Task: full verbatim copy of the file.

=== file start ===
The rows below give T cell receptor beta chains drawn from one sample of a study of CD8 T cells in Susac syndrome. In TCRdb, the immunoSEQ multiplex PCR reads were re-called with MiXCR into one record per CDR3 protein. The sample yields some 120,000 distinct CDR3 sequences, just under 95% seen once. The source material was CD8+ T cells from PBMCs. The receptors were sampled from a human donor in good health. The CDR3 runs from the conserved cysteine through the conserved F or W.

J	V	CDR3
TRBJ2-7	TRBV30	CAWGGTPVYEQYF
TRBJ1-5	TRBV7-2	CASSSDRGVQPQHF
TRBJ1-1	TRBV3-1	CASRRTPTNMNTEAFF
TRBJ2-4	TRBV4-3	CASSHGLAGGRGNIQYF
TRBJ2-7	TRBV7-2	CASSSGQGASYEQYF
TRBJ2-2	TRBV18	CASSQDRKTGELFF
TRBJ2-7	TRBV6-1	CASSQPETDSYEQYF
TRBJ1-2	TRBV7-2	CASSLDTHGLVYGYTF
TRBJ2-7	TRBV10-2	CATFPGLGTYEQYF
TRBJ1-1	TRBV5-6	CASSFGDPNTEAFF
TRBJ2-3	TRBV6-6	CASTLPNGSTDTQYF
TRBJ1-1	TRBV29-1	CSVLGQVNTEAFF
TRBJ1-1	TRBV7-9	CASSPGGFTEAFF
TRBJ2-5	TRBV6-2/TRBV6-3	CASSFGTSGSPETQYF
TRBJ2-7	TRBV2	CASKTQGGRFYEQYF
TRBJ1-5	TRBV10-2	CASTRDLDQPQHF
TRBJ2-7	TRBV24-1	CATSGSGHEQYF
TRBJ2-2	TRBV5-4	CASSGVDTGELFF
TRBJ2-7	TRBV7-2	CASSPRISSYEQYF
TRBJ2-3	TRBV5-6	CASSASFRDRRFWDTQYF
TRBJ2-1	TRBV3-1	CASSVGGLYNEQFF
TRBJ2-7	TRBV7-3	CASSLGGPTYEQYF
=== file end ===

The rows below give T cell receptor beta chains drawn from one sample of a study of CD8 T cells in Susac syndrome. In TCRdb, the immunoSEQ multiplex PCR reads were re-called with MiXCR into one record per CDR3 protein. The sample yields some 120,000 distinct CDR3 sequences, just under 95% seen once. The source material was CD8+ T cells from PBMCs. The receptors were sampled from a human donor in good health. The CDR3 runs from the conserved cysteine through the conserved F or W.

J	V	CDR3
TRBJ2-7	TRBV30	CAWGGTPVYEQYF
TRBJ1-5	TRBV7-2	CASSSDRGVQPQHF
TRBJ1-1	TRBV3-1	CASRRTPTNMNTEAFF
TRBJ2-4	TRBV4-3	CASSHGLAGGRGNIQYF
TRBJ2-7	TRBV7-2	CASSSGQGASYEQYF
TRBJ2-2	TRBV18	CASSQDRKTGELFF
TRBJ2-7	TRBV6-1	CASSQPETDSYEQYF
TRBJ1-2	TRBV7-2	CASSLDTHGLVYGYTF
TRBJ2-7	TRBV10-2	CATFPGLGTYEQYF
TRBJ1-1	TRBV5-6	CASSFGDPNTEAFF
TRBJ2-3	TRBV6-6	CASTLPNGSTDTQYF
TRBJ1-1	TRBV29-1	CSVLGQVNTEAFF
TRBJ1-1	TRBV7-9	CASSPGGFTEAFF
TRBJ2-5	TRBV6-2/TRBV6-3	CASSFGTSGSPETQYF
TRBJ2-7	TRBV2	CASKTQGGRFYEQYF
TRBJ1-5	TRBV10-2	CASTRDLDQPQHF
TRBJ2-7	TRBV24-1	CATSGSGHEQYF
TRBJ2-2	TRBV5-4	CASSGVDTGELFF
TRBJ2-7	TRBV7-2	CASSPRISSYEQYF
TRBJ2-3	TRBV5-6	CASSASFRDRRFWDTQYF
TRBJ2-1	TRBV3-1	CASSVGGLYNEQFF
TRBJ2-7	TRBV7-3	CASSLGGPTYEQYF